When I told Dave this was why I was buying lunch, he lifted his drink, raised it up and looked up, saying, “Happy Birthday, Allen.”

It was beautiful. And then it was done. We were back in the now, talking about various stuff. Apple and Intel, about San Francisco, about Lisa, about Sam.

After lunch we walked over to Dave’s new workplace, a glass-sculpture shop. At 48 himself, Dave is apprenticed there and he gave me a tour. The studio was a large, tall triangular space I never knew was there. Dave gets to walk to work every day. Lucky.

Anyway, the space was incredible. Dave showed me how it all works and showed me some of the work they do. There, I saw the most incredible chandelier I’ve ever seen. Cool green glass, each piece having a uniform pocket for the lighting and each had tails that swept up! All pieces in a dance that seemed to move of itself.

After I left, I called Sam to come pick me up because, y’know, I still can’t walk up a hill or up stairs. While standing there waiting for him—he was on his way home from an appointment—I noticed a newly-planted tree put there by the Friends of the Urban Forest. The sapling was fenced in with chicken wire and wooden stakes. Across one side was a placard which had on it:

“The true meaning of life is to plant trees, under whose shade you don’t expect to sit.” — Nelson Anderson

That’s certainly one very specific way to look at life, but it’s one that I utterly appreciate and agree with. And, of course, being none other than who I am, it set me to thinking. And then realizing.

The root of the Christian Idea is exactly this. That good works here, in this life, among fellow humans, would not be rewarded here. That payback was something you got after you were gone from this reality. Helping thy neighbor was a thing you did as a Christian without later handing that neighbor a bill, either implied or on paper.

Further, you were granted the opportunity to do good works when that neighbor allowed you to help. The person in need is, in a huge sense, the true giver. My friend Vincy helped me understand that point of view.

In any event, no one is supposed to keep score, right?

My beautiful and amazing friend, David (another different David) has taken me to task about my treatment of Christians on this blog, in the sense that I lump them all together and aim the flame at all of them.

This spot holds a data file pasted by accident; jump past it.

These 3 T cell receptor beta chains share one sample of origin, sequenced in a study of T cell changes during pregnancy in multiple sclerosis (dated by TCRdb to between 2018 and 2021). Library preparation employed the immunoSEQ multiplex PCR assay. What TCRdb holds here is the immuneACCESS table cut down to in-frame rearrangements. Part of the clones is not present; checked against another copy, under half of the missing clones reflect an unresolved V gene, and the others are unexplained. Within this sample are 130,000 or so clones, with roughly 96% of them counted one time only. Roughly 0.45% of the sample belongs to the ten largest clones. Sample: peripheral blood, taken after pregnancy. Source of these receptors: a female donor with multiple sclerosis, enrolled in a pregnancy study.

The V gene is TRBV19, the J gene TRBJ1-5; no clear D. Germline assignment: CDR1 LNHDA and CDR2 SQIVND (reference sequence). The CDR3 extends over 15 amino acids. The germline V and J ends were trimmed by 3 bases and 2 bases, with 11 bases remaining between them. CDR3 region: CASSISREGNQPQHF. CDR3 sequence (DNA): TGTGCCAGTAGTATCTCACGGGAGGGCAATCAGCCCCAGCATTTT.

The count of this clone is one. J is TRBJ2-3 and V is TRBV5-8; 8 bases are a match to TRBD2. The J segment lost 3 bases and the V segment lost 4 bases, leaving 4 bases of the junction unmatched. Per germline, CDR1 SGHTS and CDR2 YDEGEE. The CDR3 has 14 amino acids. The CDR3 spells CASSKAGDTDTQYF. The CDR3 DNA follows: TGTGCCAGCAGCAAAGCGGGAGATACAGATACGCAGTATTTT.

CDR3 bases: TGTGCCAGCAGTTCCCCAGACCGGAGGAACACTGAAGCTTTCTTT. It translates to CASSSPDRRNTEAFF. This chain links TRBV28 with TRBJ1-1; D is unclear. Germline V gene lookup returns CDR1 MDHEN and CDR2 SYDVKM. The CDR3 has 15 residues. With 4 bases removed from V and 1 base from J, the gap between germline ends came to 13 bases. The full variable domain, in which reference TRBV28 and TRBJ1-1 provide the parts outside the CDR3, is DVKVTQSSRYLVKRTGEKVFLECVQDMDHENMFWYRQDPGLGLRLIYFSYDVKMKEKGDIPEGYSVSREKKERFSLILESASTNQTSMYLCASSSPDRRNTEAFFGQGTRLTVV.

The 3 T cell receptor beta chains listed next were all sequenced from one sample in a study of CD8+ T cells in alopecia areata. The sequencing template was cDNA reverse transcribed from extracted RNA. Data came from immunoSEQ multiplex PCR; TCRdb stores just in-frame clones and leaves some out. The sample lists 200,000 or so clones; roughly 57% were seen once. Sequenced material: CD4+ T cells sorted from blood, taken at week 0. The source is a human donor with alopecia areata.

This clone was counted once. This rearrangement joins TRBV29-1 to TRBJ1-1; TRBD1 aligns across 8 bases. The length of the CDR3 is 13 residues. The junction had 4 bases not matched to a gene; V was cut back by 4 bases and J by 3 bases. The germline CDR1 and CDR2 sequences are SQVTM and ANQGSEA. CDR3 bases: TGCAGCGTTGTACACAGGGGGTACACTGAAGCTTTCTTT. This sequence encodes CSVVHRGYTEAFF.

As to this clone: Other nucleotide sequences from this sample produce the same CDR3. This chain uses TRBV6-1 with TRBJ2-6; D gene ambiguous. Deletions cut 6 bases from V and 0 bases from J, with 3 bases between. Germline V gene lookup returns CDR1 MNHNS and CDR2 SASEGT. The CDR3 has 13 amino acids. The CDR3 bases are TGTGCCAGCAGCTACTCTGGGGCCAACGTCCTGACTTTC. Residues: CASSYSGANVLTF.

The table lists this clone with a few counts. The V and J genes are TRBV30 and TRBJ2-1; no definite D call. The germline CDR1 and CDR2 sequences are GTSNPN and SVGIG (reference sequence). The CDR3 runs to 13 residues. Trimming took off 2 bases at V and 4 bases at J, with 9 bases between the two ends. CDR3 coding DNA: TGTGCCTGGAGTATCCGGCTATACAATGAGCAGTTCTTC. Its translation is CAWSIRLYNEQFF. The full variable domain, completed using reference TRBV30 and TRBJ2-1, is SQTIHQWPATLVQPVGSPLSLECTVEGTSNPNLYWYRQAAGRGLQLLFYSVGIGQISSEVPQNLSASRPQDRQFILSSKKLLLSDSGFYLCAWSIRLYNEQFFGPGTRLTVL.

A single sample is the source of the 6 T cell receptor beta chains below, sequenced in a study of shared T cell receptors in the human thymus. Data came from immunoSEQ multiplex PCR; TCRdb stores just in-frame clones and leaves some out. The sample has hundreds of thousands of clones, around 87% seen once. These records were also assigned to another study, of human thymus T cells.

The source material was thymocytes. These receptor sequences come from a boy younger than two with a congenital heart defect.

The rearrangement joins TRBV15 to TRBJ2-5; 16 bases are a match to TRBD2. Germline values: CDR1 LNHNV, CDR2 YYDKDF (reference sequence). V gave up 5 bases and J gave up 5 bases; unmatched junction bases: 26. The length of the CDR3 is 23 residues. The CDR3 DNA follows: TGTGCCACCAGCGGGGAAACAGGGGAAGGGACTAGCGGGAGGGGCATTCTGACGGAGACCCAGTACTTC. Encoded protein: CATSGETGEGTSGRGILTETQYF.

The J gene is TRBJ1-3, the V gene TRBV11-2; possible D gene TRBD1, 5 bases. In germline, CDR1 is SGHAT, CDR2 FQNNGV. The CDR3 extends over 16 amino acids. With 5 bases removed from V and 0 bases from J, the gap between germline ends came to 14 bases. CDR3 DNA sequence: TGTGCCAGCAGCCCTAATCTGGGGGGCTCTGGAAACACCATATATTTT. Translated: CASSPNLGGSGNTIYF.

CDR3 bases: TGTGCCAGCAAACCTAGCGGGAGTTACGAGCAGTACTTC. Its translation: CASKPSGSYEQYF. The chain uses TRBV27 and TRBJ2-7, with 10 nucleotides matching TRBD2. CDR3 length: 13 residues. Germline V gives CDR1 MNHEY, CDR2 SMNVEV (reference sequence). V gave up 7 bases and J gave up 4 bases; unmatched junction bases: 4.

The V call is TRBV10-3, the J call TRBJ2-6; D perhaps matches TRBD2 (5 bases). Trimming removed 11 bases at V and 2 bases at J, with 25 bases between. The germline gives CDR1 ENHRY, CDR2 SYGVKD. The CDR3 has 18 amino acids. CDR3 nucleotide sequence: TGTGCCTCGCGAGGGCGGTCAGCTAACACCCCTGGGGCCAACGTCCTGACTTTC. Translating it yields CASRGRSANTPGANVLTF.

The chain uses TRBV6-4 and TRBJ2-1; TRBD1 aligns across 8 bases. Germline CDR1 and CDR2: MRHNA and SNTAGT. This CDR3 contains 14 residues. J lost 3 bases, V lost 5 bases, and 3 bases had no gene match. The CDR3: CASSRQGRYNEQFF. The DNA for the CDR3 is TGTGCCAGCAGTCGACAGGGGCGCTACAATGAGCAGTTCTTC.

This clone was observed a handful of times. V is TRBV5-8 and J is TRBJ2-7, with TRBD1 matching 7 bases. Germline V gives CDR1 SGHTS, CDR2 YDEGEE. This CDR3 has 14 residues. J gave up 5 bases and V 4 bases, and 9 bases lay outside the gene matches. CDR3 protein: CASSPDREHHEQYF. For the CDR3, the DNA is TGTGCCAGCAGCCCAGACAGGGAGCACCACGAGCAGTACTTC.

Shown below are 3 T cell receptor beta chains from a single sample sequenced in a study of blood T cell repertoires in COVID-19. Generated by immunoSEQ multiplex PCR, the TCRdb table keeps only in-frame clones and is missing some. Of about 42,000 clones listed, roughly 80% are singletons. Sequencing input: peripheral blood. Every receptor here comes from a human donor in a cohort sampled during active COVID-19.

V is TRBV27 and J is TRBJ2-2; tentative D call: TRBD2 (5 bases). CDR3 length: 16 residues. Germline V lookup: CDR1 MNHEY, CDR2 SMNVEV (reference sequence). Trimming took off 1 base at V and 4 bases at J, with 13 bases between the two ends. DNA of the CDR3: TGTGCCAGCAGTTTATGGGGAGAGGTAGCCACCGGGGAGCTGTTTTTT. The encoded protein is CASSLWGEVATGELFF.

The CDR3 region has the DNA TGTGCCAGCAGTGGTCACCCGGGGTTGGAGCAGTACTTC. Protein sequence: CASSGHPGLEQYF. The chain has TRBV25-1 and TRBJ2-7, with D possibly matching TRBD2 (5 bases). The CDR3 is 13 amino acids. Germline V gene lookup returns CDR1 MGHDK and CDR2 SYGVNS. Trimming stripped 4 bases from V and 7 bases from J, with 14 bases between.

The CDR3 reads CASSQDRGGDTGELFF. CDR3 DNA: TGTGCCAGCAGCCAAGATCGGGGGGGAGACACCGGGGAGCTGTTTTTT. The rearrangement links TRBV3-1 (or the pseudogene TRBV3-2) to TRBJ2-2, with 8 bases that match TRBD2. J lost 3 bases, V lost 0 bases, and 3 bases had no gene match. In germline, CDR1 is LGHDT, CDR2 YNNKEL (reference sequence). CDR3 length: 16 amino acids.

With all these things in mind, I realized that he was right. And I realized that the Anderson quote provided the key to it all.

Look at all the Christians out there who expect that their “hard work” in getting people elected, in lobbying like hell, in launching enormous campaigns of ideology against their “enemies”, all to provide fast, concrete results and just as fast, just as concrete and immediate benefits to each of those Christians. The Robertsons and Falwells and DeLays and Santorums of the world are of this type.

Dear Auntie Brenda, my folks, and many of the people I know and love who believe in God and the Divinity of Jesus are the ones who plant that tree, help that neighbor, contribute to the world and don’t ever expect the cooling shade here on Earth. Their trees are in Heaven.

And in having had to lean on people more than usual these last few weeks, in allowing Michael and Vincy and FTP (oink!) and Mark and Sam and Dave and David and Davey and James and Marie and Jack and Anthony and Brotherman Sam and all those others to help me (which isn’t easy for me), I get the getting. I’d like to believe all along, god or no god, Church or no Church, that I’ve gotten the giving part as well.

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Rectum Santorum

The sheer blatancy of Rick Santorum’s recent disassociation with the Thomas More Law Center, a “Christian-rights” organization, speaks volumes about the hubris of the American Right Wing. They’ve always been in a state of denial about the world, but until recently, they’ve fooled enough people that they could get away with it: there were things that no one would call them on, a space where no foes would enter: the Conservative Sanctum Sanctorum.

SabirthOn the surface, Rick Santorum’s move is inexplicably stupid. He gives every appearance of being a fair weather friend, of changing his mind because he backed the losing whores horse.

What he actually is doing is attempting to set up further support for so-called “Intelligent Design” by distancing himself and ID from the “religious argument”: Santorum told the Philadelphia Inquirer that he was troubled by testimony indicating religion motivated some board members to adopt the policy.

Religion and ID overlapping?!? Why, The Honorable Mr. Santorum seems to be surprised by the notion that they’re not separate things! What a fellow.

Apparently Santorum will hook up with just anyone without checking out their background. He had an association with the Thomas More Law Center, whose website contains their mission statement, quite easily discoverable. An excerpt:

The Thomas More Law Center affirms the right of Christians to publicly practice their religion and freely express their religious beliefs. Our Founding Fathers fought for a nation built on a foundation of religion and morality. Our lawyers are committed to restoring and preserving that foundation.